Intended for the hands of my friend Boltar, 19th archivist of the Undannekan Library in Gazbek
I greet your father and your father’s father, all those in your clan, and all those in the Undannekan Library. I hope this letter finds you in stout health. Here I beg you to get that nose of yours out of old histories and read this for a moment, as you might find it interesting. I know that you are far too busy to think about leaving the Library to see the world. That’s why I’m bringing it to you, or at least a report of it. It would be good for you to know some little about what’s around us when you start sifting through the half-burned pages you love so dear.
I write to you now from a passing room in the main hall of a township in Anaris. I know these words do make no sense to you, but I had to find a place to start. Anaris at least you must know, one of the great human cities out there in the stormlands. I’ve been here six days up to now and I do know not quite what to make of its people. Humans are usually as friendly as a drunk, but these here are generous with the little they seem to have. I’ve seen few poor so far, but neither have I found the large buildings that I know humans build. I almost think that I should have stopped at one of the other cities we passed through. In every one, I was able to stay in a quite comfortable inn and speak with the grandees. Here, friend Boltar, I sleep in someone’s spare room and I eat my meals elbow-and-elbow with everyone else.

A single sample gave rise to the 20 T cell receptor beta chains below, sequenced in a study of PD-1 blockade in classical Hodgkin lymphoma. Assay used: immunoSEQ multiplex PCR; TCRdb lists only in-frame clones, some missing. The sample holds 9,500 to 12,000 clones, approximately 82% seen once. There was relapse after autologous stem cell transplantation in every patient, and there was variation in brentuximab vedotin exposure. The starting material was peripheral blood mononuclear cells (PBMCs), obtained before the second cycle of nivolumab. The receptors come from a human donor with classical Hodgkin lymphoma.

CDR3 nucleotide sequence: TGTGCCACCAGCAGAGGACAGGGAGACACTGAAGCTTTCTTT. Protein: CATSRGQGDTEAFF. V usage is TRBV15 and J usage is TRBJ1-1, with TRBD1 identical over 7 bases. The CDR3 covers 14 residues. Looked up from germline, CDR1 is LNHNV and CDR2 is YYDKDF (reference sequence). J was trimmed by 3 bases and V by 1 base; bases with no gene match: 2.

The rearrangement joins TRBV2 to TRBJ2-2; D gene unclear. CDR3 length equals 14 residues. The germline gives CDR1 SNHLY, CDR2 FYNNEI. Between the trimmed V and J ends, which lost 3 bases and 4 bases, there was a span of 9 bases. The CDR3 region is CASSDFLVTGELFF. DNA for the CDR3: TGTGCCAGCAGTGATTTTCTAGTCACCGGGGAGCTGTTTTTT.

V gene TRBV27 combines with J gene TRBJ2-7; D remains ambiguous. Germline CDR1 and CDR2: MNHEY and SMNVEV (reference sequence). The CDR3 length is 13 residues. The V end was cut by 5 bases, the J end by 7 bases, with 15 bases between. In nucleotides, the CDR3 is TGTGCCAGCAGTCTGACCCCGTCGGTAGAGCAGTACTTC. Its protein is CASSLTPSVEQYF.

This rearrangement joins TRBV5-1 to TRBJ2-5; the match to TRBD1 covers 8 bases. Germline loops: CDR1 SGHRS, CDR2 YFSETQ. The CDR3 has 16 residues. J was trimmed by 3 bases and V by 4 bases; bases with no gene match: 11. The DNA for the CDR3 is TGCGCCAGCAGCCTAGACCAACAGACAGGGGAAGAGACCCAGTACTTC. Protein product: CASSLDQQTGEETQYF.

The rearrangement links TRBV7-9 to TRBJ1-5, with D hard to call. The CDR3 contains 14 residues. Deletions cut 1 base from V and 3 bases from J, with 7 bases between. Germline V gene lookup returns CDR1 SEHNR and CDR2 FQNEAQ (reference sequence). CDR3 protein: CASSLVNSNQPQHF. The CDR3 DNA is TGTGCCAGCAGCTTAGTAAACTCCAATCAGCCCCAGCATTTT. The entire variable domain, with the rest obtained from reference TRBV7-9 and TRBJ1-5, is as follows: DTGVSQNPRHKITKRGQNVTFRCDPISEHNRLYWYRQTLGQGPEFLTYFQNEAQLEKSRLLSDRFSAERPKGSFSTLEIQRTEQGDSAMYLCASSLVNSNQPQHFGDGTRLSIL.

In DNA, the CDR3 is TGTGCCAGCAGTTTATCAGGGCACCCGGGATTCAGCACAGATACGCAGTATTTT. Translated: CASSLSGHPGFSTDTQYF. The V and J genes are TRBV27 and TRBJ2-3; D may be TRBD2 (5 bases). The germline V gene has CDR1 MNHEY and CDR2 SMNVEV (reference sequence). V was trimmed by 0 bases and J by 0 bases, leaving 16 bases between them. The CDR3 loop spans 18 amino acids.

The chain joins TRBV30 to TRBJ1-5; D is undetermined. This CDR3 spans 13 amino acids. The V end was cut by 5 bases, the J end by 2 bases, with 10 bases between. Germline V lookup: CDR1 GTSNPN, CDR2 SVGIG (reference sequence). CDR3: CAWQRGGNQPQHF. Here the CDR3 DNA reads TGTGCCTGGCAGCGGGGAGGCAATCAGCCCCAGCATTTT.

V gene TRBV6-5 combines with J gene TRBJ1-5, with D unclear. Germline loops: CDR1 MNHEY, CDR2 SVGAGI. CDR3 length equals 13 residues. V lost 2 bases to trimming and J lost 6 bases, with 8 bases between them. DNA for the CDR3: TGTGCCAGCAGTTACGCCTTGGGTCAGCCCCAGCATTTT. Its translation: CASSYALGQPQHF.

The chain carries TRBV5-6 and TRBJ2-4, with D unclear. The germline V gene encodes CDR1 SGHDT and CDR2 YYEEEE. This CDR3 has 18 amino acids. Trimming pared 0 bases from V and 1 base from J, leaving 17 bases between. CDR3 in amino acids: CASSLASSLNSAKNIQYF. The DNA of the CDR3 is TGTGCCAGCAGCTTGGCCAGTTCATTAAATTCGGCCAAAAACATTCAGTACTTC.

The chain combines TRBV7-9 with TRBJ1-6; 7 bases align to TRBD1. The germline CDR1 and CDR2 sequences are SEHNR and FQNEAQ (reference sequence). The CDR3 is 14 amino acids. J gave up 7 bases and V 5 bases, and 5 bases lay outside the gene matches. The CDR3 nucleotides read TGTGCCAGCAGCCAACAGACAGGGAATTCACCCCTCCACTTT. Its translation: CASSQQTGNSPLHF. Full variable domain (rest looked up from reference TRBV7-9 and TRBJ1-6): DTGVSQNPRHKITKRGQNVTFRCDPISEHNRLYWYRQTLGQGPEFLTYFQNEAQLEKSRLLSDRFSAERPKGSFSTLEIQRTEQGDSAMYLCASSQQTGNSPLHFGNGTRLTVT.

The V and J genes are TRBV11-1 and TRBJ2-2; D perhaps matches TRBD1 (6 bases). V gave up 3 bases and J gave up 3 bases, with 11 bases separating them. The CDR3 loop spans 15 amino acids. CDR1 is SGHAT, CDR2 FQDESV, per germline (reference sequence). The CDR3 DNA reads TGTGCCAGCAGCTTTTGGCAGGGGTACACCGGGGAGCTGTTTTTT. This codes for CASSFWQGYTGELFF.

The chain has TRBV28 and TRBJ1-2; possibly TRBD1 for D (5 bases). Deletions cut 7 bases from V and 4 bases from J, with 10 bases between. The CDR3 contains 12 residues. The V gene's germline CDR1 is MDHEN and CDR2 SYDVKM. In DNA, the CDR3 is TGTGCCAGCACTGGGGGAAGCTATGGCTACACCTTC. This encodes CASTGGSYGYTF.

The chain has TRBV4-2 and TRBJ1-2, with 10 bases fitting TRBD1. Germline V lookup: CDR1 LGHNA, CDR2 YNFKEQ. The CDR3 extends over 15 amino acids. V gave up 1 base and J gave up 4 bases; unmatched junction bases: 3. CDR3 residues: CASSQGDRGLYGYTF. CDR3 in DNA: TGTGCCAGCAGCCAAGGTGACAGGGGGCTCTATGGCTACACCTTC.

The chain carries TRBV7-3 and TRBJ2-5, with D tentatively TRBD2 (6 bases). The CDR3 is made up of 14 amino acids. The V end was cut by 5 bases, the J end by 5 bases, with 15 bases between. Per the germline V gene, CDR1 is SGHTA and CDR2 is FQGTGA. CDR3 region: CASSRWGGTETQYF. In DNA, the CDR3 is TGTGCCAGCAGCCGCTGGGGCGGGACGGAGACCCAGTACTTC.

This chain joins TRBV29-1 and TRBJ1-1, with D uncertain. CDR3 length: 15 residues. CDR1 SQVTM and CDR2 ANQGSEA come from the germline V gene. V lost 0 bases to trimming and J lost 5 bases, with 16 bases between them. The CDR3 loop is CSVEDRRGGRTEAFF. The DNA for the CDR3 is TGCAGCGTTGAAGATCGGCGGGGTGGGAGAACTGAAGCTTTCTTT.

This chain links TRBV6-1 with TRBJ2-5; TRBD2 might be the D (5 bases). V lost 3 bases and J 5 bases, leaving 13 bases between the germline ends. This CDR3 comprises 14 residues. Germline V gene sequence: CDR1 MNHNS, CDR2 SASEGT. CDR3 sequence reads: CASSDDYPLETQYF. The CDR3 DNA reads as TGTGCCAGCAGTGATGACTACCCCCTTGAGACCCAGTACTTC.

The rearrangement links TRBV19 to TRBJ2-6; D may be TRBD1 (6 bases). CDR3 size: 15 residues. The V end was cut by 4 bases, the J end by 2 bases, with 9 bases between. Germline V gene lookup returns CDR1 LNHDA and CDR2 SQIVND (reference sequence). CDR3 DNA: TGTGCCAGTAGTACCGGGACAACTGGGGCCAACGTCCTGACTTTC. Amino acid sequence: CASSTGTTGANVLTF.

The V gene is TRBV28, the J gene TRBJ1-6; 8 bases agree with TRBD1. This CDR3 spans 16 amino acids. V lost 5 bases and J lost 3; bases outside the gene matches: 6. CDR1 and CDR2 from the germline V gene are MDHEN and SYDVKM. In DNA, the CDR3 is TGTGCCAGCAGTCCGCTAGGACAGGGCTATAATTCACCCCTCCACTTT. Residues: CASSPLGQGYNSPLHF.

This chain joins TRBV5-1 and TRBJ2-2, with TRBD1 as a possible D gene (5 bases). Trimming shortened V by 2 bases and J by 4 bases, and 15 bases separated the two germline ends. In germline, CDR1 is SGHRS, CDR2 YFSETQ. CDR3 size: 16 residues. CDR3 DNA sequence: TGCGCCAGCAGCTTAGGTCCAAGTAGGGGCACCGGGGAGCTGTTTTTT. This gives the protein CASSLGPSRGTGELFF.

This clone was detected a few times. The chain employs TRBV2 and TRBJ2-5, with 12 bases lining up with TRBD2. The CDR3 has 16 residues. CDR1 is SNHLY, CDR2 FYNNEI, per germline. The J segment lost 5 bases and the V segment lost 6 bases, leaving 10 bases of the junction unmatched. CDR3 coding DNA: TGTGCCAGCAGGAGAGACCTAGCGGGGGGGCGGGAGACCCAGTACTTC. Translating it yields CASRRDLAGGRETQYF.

I said the room was passing, which is either a criticism comparing it to those inns before or a sign of just how desperate this journey made me. You can choose which of these it is. The journey was utter hell. Through the Library I’d hired a human ranger as my guide, with the idea that we’d skirt the storms as best we could. He had a nose for the weather, he said. Nonsense. Twice we missed a city’s gate closing and only the generosity of the sentinels let us sleep in the dry. We were pelted by rain and hail throughout, walking always under the most forboding black clouds, jumping at every strike of lightning. And after all that, I write to you from a borrowed room where I constantly have to say that I am not yet leaving, and which is a walk of fifteen minutes from the place where I will sleep tonight.
Unlike in dear Gazbek, though, I do not think I’ll have any fear of walking past curfew in this place. They do no take care like you would without thinking, keeping a little jabber to scare off urchins, not carrying a great deal of coin, and while I’m speaking of it, I hope you still do keep that knife to hand. In Anaris, I’ve sat up through a night and found it quiet. I even saw seen the true stars once, whose majesty did no strike me until I thought about them the next night which was ceilinged by clouds. There be patrols around some buildings but none with strong arms, no sticks even that I could see. I keep my jabber with me but I find myself somehow soothed by the still air inside the bounds of their barrier.